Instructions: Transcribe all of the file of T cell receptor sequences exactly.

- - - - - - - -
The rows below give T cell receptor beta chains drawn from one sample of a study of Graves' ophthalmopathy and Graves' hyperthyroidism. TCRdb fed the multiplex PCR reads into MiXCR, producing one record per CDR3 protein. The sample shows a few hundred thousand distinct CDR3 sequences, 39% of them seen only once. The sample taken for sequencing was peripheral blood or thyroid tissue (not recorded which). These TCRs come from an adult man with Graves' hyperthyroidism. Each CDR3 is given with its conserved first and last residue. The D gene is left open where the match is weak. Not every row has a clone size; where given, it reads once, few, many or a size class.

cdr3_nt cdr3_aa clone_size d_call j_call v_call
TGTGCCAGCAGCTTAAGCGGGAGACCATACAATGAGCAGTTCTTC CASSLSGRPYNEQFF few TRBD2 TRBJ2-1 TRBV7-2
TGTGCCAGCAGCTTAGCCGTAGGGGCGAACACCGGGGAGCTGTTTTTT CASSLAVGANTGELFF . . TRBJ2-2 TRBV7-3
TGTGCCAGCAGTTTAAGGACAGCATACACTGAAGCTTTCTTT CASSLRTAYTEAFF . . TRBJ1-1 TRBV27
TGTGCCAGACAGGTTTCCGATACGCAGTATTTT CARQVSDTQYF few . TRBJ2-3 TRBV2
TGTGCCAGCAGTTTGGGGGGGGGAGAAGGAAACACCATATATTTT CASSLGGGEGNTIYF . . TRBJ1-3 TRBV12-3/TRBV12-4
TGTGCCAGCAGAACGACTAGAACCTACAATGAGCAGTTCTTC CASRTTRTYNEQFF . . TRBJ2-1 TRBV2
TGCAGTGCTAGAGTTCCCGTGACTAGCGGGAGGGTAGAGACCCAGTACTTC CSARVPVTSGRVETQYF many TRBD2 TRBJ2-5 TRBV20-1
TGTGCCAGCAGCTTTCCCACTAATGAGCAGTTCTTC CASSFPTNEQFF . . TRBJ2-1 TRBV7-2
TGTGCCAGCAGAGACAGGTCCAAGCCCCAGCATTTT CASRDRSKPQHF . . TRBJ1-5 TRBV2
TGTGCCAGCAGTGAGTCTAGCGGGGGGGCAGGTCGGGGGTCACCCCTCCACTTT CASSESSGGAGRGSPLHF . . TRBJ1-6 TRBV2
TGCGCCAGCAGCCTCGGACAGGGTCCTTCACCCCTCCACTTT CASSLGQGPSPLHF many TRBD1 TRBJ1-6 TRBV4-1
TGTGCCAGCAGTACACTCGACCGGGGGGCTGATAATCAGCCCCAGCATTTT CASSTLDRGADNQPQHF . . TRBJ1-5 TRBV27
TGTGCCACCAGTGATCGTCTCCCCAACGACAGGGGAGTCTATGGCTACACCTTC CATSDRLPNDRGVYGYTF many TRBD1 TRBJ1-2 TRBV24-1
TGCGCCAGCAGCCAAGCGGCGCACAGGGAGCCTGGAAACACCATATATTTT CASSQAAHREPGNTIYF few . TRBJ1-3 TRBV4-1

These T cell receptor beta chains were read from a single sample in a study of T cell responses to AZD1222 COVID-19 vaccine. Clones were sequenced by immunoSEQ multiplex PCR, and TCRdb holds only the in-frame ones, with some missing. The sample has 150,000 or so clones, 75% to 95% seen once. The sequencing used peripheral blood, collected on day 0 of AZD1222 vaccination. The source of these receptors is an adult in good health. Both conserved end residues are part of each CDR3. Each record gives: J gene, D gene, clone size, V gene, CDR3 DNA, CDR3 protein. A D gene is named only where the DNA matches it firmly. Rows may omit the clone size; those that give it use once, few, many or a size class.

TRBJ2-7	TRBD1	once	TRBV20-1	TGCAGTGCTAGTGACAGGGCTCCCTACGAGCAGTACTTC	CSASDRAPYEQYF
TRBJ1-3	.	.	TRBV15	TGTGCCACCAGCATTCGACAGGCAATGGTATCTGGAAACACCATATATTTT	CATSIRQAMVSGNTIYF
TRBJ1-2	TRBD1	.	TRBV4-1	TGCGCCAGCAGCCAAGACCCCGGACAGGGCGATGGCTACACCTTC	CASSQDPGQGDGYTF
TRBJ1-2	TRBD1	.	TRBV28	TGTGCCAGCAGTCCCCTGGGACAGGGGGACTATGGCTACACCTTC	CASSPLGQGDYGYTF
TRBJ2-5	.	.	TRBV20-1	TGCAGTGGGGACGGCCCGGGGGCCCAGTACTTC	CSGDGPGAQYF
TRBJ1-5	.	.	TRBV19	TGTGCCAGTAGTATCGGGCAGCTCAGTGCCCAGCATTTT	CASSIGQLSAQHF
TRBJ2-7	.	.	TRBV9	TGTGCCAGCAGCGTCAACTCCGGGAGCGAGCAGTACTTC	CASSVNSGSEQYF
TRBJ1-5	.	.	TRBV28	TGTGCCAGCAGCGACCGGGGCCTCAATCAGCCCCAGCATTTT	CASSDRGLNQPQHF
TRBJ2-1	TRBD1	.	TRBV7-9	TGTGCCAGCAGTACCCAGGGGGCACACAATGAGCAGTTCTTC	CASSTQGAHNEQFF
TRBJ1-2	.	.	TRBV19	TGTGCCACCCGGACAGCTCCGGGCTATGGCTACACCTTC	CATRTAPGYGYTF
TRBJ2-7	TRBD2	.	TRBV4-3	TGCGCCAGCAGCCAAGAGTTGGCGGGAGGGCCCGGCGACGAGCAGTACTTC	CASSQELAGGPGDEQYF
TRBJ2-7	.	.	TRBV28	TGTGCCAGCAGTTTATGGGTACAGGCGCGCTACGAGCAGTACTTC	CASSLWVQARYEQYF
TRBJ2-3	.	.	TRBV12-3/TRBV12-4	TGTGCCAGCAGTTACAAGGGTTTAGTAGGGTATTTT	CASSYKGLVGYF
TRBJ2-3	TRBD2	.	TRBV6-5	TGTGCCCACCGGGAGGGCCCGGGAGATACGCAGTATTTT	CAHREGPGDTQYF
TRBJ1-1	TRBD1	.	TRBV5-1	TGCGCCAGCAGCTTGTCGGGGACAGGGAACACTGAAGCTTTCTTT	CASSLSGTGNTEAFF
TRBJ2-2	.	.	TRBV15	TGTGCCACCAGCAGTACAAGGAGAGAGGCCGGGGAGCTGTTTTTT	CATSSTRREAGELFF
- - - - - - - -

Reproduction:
The rows below give T cell receptor beta chains drawn from one sample of a study of Graves' ophthalmopathy and Graves' hyperthyroidism. TCRdb fed the multiplex PCR reads into MiXCR, producing one record per CDR3 protein. The sample shows a few hundred thousand distinct CDR3 sequences, 39% of them seen only once. The sample taken for sequencing was peripheral blood or thyroid tissue (not recorded which). These TCRs come from an adult man with Graves' hyperthyroidism. Each CDR3 is given with its conserved first and last residue. The D gene is left open where the match is weak. Not every row has a clone size; where given, it reads once, few, many or a size class.

cdr3_nt cdr3_aa clone_size d_call j_call v_call
TGTGCCAGCAGCTTAAGCGGGAGACCATACAATGAGCAGTTCTTC CASSLSGRPYNEQFF few TRBD2 TRBJ2-1 TRBV7-2
TGTGCCAGCAGCTTAGCCGTAGGGGCGAACACCGGGGAGCTGTTTTTT CASSLAVGANTGELFF . . TRBJ2-2 TRBV7-3
TGTGCCAGCAGTTTAAGGACAGCATACACTGAAGCTTTCTTT CASSLRTAYTEAFF . . TRBJ1-1 TRBV27
TGTGCCAGACAGGTTTCCGATACGCAGTATTTT CARQVSDTQYF few . TRBJ2-3 TRBV2
TGTGCCAGCAGTTTGGGGGGGGGAGAAGGAAACACCATATATTTT CASSLGGGEGNTIYF . . TRBJ1-3 TRBV12-3/TRBV12-4
TGTGCCAGCAGAACGACTAGAACCTACAATGAGCAGTTCTTC CASRTTRTYNEQFF . . TRBJ2-1 TRBV2
TGCAGTGCTAGAGTTCCCGTGACTAGCGGGAGGGTAGAGACCCAGTACTTC CSARVPVTSGRVETQYF many TRBD2 TRBJ2-5 TRBV20-1
TGTGCCAGCAGCTTTCCCACTAATGAGCAGTTCTTC CASSFPTNEQFF . . TRBJ2-1 TRBV7-2
TGTGCCAGCAGAGACAGGTCCAAGCCCCAGCATTTT CASRDRSKPQHF . . TRBJ1-5 TRBV2
TGTGCCAGCAGTGAGTCTAGCGGGGGGGCAGGTCGGGGGTCACCCCTCCACTTT CASSESSGGAGRGSPLHF . . TRBJ1-6 TRBV2
TGCGCCAGCAGCCTCGGACAGGGTCCTTCACCCCTCCACTTT CASSLGQGPSPLHF many TRBD1 TRBJ1-6 TRBV4-1
TGTGCCAGCAGTACACTCGACCGGGGGGCTGATAATCAGCCCCAGCATTTT CASSTLDRGADNQPQHF . . TRBJ1-5 TRBV27
TGTGCCACCAGTGATCGTCTCCCCAACGACAGGGGAGTCTATGGCTACACCTTC CATSDRLPNDRGVYGYTF many TRBD1 TRBJ1-2 TRBV24-1
TGCGCCAGCAGCCAAGCGGCGCACAGGGAGCCTGGAAACACCATATATTTT CASSQAAHREPGNTIYF few . TRBJ1-3 TRBV4-1

These T cell receptor beta chains were read from a single sample in a study of T cell responses to AZD1222 COVID-19 vaccine. Clones were sequenced by immunoSEQ multiplex PCR, and TCRdb holds only the in-frame ones, with some missing. The sample has 150,000 or so clones, 75% to 95% seen once. The sequencing used peripheral blood, collected on day 0 of AZD1222 vaccination. The source of these receptors is an adult in good health. Both conserved end residues are part of each CDR3. Each record gives: J gene, D gene, clone size, V gene, CDR3 DNA, CDR3 protein. A D gene is named only where the DNA matches it firmly. Rows may omit the clone size; those that give it use once, few, many or a size class.

TRBJ2-7	TRBD1	once	TRBV20-1	TGCAGTGCTAGTGACAGGGCTCCCTACGAGCAGTACTTC	CSASDRAPYEQYF
TRBJ1-3	.	.	TRBV15	TGTGCCACCAGCATTCGACAGGCAATGGTATCTGGAAACACCATATATTTT	CATSIRQAMVSGNTIYF
TRBJ1-2	TRBD1	.	TRBV4-1	TGCGCCAGCAGCCAAGACCCCGGACAGGGCGATGGCTACACCTTC	CASSQDPGQGDGYTF
TRBJ1-2	TRBD1	.	TRBV28	TGTGCCAGCAGTCCCCTGGGACAGGGGGACTATGGCTACACCTTC	CASSPLGQGDYGYTF
TRBJ2-5	.	.	TRBV20-1	TGCAGTGGGGACGGCCCGGGGGCCCAGTACTTC	CSGDGPGAQYF
TRBJ1-5	.	.	TRBV19	TGTGCCAGTAGTATCGGGCAGCTCAGTGCCCAGCATTTT	CASSIGQLSAQHF
TRBJ2-7	.	.	TRBV9	TGTGCCAGCAGCGTCAACTCCGGGAGCGAGCAGTACTTC	CASSVNSGSEQYF
TRBJ1-5	.	.	TRBV28	TGTGCCAGCAGCGACCGGGGCCTCAATCAGCCCCAGCATTTT	CASSDRGLNQPQHF
TRBJ2-1	TRBD1	.	TRBV7-9	TGTGCCAGCAGTACCCAGGGGGCACACAATGAGCAGTTCTTC	CASSTQGAHNEQFF
TRBJ1-2	.	.	TRBV19	TGTGCCACCCGGACAGCTCCGGGCTATGGCTACACCTTC	CATRTAPGYGYTF
TRBJ2-7	TRBD2	.	TRBV4-3	TGCGCCAGCAGCCAAGAGTTGGCGGGAGGGCCCGGCGACGAGCAGTACTTC	CASSQELAGGPGDEQYF
TRBJ2-7	.	.	TRBV28	TGTGCCAGCAGTTTATGGGTACAGGCGCGCTACGAGCAGTACTTC	CASSLWVQARYEQYF
TRBJ2-3	.	.	TRBV12-3/TRBV12-4	TGTGCCAGCAGTTACAAGGGTTTAGTAGGGTATTTT	CASSYKGLVGYF
TRBJ2-3	TRBD2	.	TRBV6-5	TGTGCCCACCGGGAGGGCCCGGGAGATACGCAGTATTTT	CAHREGPGDTQYF
TRBJ1-1	TRBD1	.	TRBV5-1	TGCGCCAGCAGCTTGTCGGGGACAGGGAACACTGAAGCTTTCTTT	CASSLSGTGNTEAFF
TRBJ2-2	.	.	TRBV15	TGTGCCACCAGCAGTACAAGGAGAGAGGCCGGGGAGCTGTTTTTT	CATSSTRREAGELFF